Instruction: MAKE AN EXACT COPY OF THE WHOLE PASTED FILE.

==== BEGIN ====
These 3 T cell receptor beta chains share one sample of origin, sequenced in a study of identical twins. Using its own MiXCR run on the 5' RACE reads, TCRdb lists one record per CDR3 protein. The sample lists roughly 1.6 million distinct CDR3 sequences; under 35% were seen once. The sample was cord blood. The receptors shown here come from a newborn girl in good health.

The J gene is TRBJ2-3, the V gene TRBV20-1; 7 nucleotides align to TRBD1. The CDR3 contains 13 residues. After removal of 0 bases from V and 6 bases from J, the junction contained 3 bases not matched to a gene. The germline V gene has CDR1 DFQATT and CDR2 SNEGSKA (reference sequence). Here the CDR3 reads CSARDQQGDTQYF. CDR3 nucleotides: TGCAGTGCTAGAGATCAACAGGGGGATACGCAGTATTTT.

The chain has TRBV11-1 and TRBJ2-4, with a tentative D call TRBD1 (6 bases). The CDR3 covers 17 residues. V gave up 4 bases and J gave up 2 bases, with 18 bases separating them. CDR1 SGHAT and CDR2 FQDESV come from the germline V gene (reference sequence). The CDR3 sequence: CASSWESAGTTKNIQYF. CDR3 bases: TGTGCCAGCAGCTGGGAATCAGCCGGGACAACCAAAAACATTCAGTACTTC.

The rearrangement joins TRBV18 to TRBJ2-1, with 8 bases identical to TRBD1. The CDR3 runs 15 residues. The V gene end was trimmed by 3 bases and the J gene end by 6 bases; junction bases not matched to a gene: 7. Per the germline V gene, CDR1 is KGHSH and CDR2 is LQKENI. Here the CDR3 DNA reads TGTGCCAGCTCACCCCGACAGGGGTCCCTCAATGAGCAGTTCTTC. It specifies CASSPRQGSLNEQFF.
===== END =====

These 3 T cell receptor beta chains share one sample of origin, sequenced in a study of identical twins. Using its own MiXCR run on the 5' RACE reads, TCRdb lists one record per CDR3 protein. The sample lists roughly 1.6 million distinct CDR3 sequences; under 35% were seen once. The sample was cord blood. The receptors shown here come from a newborn girl in good health.

The J gene is TRBJ2-3, the V gene TRBV20-1; 7 nucleotides align to TRBD1. The CDR3 contains 13 residues. After removal of 0 bases from V and 6 bases from J, the junction contained 3 bases not matched to a gene. The germline V gene has CDR1 DFQATT and CDR2 SNEGSKA (reference sequence). Here the CDR3 reads CSARDQQGDTQYF. CDR3 nucleotides: TGCAGTGCTAGAGATCAACAGGGGGATACGCAGTATTTT.

The chain has TRBV11-1 and TRBJ2-4, with a tentative D call TRBD1 (6 bases). The CDR3 covers 17 residues. V gave up 4 bases and J gave up 2 bases, with 18 bases separating them. CDR1 SGHAT and CDR2 FQDESV come from the germline V gene (reference sequence). The CDR3 sequence: CASSWESAGTTKNIQYF. CDR3 bases: TGTGCCAGCAGCTGGGAATCAGCCGGGACAACCAAAAACATTCAGTACTTC.

The rearrangement joins TRBV18 to TRBJ2-1, with 8 bases identical to TRBD1. The CDR3 runs 15 residues. The V gene end was trimmed by 3 bases and the J gene end by 6 bases; junction bases not matched to a gene: 7. Per the germline V gene, CDR1 is KGHSH and CDR2 is LQKENI. Here the CDR3 DNA reads TGTGCCAGCTCACCCCGACAGGGGTCCCTCAATGAGCAGTTCTTC. It specifies CASSPRQGSLNEQFF.